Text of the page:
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PCR with degenerate primer - (Dec/27/2005 )


I have designed a primer sets which contain some ambiguous nucleotides, such as R, Y, W, K...etc within the primer sequences . I would like to know how should I estimate the annealing temperature for this type of primers?
I have been actually trying to run a few PCRs with different annealing temperature, from 45-55C, but all reactions were failed, and not even a single primer dimer was amplified. Could anybody give me an idea about the how this problem ocurred?
Thank you very much in advance.



How long are your primers?

Have you tried using betaine or DMSO?

What is the size and GC content of your amplicon?



QUOTE (MisticMatt @ Dec 27 2005, 09:32 PM)
How long are your primers?

Have you tried using betaine or DMSO?

What is the size and GC content of your amplicon?


Hi, Matt.

My primers are 17bp-long. Do you think I should design a longer primers?

GC content of the primer or amplicon, you meant?

The amplicon size is small, only 200+bp. I see no reason I am not getting it.

Anyway thanks for your suggestion. I will try again later. Please post me any other suggestions if possible, appreciate it a lot. smile.gif


Dear all,

I read that the degeneracy of the primers should not be more than 512-fold. Is that because of my primers have a even higher degeneracy, that's why I couldn't get my PCR product?
I am going to try using 500pmol of primer per reaction. Would this amount be too high?
Your suggestion is highly appreciated.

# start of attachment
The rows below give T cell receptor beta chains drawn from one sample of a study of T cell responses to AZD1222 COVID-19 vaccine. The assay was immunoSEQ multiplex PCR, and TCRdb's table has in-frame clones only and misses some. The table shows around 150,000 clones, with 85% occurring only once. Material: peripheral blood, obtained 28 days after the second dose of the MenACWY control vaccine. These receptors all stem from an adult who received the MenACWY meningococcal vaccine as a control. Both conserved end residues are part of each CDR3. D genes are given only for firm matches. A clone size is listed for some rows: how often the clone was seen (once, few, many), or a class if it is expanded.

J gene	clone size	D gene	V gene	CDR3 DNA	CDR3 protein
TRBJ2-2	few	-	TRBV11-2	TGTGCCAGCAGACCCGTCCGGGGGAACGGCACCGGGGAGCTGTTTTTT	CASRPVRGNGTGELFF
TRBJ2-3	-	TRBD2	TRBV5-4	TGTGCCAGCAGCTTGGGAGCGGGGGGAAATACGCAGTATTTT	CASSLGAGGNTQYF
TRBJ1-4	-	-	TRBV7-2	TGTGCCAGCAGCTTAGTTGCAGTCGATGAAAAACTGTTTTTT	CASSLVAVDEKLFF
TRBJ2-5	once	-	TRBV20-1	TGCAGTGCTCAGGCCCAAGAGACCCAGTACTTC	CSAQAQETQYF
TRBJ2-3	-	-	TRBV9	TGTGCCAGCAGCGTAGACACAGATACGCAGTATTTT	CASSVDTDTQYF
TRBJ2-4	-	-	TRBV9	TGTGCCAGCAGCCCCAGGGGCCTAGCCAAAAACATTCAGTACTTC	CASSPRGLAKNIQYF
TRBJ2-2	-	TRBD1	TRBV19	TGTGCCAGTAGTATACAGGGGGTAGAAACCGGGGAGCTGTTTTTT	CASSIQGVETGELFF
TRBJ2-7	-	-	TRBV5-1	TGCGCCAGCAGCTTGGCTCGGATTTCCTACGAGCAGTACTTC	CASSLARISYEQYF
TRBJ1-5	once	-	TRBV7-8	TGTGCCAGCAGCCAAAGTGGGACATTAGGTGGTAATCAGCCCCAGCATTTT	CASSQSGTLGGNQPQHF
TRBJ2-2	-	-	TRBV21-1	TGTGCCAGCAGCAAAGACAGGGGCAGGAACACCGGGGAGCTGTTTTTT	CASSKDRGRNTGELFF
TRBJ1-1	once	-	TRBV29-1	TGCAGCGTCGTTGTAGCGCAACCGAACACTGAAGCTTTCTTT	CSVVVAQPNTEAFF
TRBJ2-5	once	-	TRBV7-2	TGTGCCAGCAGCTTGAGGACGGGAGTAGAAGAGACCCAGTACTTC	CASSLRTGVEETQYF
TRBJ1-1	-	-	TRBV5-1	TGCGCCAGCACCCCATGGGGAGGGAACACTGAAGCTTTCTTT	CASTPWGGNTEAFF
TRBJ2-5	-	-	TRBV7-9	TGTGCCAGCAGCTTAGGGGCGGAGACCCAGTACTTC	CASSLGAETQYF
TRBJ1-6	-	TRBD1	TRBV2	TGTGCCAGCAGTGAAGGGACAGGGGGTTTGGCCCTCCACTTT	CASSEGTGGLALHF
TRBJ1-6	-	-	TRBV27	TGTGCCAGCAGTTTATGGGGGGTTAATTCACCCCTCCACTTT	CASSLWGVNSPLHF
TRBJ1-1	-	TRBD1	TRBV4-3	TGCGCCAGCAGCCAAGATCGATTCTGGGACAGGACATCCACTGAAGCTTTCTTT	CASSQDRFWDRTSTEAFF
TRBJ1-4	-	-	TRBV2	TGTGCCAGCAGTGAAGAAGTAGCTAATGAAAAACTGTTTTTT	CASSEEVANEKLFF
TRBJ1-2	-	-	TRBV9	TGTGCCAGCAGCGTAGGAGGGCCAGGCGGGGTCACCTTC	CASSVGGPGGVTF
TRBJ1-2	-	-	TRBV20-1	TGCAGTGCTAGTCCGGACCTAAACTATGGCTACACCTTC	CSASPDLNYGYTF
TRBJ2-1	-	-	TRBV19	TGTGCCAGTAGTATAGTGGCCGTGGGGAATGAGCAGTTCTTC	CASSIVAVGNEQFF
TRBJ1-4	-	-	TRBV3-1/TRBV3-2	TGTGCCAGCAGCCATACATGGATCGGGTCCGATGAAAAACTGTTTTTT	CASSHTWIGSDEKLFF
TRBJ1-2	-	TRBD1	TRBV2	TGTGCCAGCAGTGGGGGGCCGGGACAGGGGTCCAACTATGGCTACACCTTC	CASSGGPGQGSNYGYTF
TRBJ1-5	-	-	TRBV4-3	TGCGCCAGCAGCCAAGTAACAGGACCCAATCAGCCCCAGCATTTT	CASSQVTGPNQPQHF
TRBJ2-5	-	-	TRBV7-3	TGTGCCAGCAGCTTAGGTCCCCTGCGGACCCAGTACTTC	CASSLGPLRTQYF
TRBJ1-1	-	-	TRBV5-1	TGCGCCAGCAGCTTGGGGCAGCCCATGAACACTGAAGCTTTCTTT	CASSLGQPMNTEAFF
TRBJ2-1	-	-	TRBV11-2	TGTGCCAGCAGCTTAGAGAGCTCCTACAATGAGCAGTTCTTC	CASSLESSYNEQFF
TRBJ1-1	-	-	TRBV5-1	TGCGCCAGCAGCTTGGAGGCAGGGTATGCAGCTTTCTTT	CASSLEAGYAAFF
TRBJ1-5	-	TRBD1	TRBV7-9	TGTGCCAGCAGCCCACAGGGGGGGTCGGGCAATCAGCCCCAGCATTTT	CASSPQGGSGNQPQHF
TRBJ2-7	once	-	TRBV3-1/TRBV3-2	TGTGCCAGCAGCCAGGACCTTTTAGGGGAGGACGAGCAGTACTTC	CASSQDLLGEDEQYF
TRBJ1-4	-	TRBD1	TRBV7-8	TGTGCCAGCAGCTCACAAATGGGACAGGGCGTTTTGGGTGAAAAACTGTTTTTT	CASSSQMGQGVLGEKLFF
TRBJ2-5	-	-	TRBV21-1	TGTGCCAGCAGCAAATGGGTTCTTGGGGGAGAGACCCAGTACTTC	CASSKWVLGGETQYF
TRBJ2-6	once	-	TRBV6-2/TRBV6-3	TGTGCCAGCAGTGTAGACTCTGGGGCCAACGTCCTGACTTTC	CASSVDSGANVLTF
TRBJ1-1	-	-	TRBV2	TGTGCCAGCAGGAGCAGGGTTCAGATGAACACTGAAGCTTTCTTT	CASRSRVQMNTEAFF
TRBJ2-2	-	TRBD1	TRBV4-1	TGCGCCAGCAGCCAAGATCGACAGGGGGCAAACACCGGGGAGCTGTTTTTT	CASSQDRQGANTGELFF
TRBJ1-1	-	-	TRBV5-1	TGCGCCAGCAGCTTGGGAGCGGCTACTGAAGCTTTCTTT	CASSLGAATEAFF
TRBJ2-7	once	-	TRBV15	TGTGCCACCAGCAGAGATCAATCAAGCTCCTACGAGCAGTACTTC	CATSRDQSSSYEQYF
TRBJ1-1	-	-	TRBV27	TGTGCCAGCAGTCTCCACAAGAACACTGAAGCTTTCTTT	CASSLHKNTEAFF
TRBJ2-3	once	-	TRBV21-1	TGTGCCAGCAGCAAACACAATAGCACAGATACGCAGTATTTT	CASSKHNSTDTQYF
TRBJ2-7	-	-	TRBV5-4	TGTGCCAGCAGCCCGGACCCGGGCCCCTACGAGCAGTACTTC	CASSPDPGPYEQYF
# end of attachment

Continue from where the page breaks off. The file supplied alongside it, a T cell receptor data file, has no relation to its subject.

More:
The Tm of the primers will not change depending on the degeneracy, although, because it is a mixture, some with low GC content will have lower Tm than those with high GC content.

500 pmol sounds like too much primer. Our standard is more like 20 pmol in a 20 ul reaction. Unless you are running very large reaction volumes, 500 pmol is way too much.

I'd repeat an earlier question: what is the length and what are the properties of the template? GC content? Low or high GC areas?

For degenerate primers, it matters most that you have good matches on the 3' end of the primers. Try to locate highly conserved protein regions which use unique codons. Met (ATG) or Trp (TGG) are especially good for this.


Hi, friends.

After a long holidays, finally I got my amplification products, by using 10pmol of the Forward primers and 50pmol of the Reverse, at a very high concentration of MgCl2 (5mM).


However when I want to use the same degenerate primers for the RT-PCR, it was failed. cDNA could not be formed well by this primers, and PCR products were blank.

Anyone has an idea on how to improve the situation? I could not change the primer since I have to amplify only this particular region of those genes...

Any suggestion would be truely appreciated!!!

Thank you.


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